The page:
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Only woman on federal death row to be executed after Supreme Court rulings

Lisa Montgomery, the only woman on federal death row, was set to be put to death early Wednesday morning after the Supreme Court denied three rulings by federal courts ordering a stay of execution.

Montgomery, 52, got the death penalty in 2008 for killing a pregnant woman four years earlier and stealing her fetus. The baby survived.

Three federal courts ordered a stay of Montgomery’s execution, but the nation’s highest court overturned the rulings, with the final decision coming at about midnight.

A federal district court ruled Monday that Montgomery should undergo a mental health evaluation before she is executed, but the 7th U.S. Circuit Court of Appeals vacated that decision Tuesday.

The U.S. Court of Appeals for the District of Columbia also granted a stay, but it was overturned by the Supreme Court, the AP reported.

Death penalty opponents held out hope Tuesday night because the 8th U.S. Circuit Court of Appeals issued a stay earlier in the day, but the Justice Department appealed that ruling, and the Supreme Court sided with the government just after midnight.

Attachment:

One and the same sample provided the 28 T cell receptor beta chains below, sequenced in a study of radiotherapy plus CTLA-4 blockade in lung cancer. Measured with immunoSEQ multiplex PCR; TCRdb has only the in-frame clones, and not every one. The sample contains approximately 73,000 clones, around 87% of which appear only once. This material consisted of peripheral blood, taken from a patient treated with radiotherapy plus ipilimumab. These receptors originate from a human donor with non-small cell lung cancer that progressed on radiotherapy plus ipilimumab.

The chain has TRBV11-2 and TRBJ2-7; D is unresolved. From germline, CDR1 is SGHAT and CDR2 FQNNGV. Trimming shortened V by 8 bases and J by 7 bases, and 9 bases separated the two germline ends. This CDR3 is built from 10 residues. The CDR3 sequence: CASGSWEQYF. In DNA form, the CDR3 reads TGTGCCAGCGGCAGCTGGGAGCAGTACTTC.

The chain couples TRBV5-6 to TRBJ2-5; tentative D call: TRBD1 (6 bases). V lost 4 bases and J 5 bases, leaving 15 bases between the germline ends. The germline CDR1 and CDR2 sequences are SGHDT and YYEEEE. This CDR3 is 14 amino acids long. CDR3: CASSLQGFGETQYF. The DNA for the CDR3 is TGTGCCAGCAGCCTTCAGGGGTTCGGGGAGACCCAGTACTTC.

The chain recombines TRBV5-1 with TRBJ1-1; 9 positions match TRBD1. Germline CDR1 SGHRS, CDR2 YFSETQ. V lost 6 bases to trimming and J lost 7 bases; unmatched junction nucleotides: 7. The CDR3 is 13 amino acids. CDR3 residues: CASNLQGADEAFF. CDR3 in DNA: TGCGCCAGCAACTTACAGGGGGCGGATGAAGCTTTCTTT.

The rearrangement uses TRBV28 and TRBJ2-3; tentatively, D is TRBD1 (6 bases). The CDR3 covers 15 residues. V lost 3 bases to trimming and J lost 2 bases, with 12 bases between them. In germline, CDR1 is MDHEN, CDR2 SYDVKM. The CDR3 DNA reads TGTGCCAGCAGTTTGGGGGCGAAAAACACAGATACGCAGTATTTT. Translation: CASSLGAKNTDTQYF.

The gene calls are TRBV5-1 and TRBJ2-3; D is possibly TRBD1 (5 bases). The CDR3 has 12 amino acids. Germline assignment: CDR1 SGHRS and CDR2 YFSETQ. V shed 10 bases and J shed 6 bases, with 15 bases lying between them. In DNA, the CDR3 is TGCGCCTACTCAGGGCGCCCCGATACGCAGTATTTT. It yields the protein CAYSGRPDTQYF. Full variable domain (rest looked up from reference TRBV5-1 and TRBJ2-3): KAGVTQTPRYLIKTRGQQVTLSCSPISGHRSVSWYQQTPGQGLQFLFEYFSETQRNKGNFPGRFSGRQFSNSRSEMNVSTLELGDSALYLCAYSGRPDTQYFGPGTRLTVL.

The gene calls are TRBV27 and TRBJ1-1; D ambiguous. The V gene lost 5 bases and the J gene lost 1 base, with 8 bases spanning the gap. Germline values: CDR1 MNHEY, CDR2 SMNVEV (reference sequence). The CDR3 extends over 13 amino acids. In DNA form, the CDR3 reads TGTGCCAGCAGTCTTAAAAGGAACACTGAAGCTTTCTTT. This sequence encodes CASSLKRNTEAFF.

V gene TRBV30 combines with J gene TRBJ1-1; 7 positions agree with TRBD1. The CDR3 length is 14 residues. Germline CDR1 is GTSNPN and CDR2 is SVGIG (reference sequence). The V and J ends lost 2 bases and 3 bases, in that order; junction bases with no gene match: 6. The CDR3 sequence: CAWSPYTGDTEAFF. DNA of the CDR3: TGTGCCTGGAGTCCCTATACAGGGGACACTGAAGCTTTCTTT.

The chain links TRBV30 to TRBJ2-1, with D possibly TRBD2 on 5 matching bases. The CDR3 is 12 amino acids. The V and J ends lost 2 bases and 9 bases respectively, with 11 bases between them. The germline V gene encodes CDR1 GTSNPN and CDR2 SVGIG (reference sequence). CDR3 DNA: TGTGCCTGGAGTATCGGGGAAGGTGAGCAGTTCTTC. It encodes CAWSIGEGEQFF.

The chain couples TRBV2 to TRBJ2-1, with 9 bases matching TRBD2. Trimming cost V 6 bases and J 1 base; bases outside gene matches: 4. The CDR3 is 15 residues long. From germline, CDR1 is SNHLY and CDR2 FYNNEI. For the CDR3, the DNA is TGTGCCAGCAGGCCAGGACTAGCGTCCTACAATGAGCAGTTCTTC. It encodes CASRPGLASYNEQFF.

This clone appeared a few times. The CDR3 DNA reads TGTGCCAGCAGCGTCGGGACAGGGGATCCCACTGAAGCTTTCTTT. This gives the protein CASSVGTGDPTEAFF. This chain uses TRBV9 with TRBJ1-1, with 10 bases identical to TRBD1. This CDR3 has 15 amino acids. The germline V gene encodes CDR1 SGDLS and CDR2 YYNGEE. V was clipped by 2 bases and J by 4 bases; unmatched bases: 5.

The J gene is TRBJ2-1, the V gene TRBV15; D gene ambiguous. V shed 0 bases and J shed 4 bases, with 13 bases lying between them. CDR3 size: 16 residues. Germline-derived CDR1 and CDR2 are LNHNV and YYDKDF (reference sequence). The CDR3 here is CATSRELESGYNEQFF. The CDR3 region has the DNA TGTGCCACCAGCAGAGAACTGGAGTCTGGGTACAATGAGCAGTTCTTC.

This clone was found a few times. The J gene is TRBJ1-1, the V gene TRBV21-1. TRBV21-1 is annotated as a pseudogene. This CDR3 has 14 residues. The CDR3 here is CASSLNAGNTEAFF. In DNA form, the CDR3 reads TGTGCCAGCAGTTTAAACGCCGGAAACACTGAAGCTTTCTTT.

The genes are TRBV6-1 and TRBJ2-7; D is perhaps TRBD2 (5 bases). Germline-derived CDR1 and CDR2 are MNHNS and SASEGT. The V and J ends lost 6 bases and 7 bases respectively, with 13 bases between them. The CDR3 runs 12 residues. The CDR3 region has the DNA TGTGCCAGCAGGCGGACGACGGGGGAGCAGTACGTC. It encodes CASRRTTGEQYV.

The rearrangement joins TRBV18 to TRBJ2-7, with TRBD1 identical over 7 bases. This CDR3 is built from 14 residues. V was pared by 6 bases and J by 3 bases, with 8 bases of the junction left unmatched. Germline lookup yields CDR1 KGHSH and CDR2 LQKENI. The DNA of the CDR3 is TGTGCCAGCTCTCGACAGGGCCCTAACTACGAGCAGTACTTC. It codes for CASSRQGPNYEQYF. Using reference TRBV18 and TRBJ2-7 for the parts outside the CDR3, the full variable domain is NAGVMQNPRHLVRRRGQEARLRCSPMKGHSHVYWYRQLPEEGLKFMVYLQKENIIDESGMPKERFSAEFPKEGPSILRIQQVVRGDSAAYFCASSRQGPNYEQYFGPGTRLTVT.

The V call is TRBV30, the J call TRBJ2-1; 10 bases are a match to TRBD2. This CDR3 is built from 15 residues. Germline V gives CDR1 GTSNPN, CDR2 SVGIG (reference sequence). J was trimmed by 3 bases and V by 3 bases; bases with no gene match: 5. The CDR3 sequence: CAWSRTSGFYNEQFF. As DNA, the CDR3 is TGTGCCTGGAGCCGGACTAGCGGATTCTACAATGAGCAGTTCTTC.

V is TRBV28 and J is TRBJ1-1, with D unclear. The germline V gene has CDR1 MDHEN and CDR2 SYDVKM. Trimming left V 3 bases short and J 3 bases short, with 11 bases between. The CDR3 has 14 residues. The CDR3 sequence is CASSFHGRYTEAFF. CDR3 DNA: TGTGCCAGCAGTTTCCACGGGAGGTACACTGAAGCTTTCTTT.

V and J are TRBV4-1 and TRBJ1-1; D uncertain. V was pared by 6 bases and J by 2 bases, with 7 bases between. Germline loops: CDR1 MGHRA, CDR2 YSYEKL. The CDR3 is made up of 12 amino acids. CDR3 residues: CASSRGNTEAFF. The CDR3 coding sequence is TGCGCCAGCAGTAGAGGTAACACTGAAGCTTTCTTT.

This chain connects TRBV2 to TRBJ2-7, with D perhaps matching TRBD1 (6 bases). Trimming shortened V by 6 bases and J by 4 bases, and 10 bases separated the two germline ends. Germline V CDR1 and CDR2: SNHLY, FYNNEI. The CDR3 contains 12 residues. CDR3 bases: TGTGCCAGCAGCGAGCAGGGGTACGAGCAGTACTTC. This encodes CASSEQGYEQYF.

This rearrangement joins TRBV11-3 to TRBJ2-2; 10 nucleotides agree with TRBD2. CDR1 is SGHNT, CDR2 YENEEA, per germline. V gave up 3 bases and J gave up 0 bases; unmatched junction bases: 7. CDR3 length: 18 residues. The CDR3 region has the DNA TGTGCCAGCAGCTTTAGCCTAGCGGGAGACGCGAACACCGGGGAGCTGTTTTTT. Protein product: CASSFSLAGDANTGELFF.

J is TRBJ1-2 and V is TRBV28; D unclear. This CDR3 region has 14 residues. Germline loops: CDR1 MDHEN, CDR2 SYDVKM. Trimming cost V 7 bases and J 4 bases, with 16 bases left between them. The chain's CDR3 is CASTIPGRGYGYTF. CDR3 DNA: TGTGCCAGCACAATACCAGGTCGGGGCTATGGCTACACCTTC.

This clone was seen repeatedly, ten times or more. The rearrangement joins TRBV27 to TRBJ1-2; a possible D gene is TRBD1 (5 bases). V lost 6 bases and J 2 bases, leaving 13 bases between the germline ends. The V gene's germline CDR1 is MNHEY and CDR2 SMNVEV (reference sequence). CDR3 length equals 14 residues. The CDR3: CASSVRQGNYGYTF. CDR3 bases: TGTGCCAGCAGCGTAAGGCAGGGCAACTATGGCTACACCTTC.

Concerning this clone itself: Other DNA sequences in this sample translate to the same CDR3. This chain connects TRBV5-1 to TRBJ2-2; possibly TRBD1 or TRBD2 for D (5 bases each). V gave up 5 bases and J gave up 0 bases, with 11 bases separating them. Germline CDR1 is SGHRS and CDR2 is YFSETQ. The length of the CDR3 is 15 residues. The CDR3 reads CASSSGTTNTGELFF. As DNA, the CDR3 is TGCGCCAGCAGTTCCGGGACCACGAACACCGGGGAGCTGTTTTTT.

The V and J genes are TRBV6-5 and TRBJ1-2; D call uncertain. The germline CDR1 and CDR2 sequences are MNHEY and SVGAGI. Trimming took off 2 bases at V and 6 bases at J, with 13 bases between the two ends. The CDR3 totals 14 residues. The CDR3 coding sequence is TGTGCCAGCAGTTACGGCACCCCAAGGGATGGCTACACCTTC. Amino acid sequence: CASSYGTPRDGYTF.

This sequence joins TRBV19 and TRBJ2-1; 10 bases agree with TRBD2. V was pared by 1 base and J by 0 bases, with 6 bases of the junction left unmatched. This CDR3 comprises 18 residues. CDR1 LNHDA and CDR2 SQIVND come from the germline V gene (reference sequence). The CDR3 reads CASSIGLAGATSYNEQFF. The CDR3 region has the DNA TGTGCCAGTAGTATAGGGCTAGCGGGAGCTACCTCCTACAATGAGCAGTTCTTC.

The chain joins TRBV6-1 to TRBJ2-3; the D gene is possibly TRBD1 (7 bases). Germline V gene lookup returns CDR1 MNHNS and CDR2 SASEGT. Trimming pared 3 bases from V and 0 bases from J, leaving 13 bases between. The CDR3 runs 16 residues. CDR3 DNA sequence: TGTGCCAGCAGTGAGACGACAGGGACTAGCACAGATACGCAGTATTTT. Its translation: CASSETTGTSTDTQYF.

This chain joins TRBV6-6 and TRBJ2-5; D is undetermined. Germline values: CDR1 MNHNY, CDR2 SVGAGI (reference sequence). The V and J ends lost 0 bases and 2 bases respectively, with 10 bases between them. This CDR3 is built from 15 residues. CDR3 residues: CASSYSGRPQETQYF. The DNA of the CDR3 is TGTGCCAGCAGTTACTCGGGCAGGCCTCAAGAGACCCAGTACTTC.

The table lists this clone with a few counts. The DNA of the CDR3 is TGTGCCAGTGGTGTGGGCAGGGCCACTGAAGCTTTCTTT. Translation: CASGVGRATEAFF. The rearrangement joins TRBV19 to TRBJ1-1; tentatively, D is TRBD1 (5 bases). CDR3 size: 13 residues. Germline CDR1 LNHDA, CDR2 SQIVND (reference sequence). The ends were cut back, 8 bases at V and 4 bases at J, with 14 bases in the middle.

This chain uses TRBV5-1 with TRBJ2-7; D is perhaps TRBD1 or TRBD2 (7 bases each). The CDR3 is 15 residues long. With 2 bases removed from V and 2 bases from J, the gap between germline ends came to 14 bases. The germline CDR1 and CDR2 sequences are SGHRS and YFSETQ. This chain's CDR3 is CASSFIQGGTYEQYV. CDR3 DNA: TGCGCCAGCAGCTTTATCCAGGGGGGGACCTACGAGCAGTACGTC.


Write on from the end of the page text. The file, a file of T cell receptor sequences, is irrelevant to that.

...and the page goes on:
Authorities at the Terre Haute, Ind., prison that houses the federal death row proceeded Tuesday as if Montgomery would be executed, according to the AP. Media witnesses remained at the facility into Wednesday morning.

Montgomery was convicted of strangling Bobbie Jo Stinnett to death in the small town of Skidmore, Missouri, on Dec. 16, 2004. Montgomery then cut open the 23-year-old Stinnett’s stomach and stole her baby.

Attorneys for Montgomery argued she should not be eligible for the death penalty because she suffered from mental illnesses caused by childhood abuse.

Montgomery would be the first woman executed by the federal government since 1953.

President Donald Trump’s administration has executed 10 people since July, the most of any president since Franklin Delano Roosevelt, though Roosevelt’s executions took place over eight years instead of seven months.

President-elect Joe Biden, scheduled to take office in eight days, opposes the death penalty.

 

 

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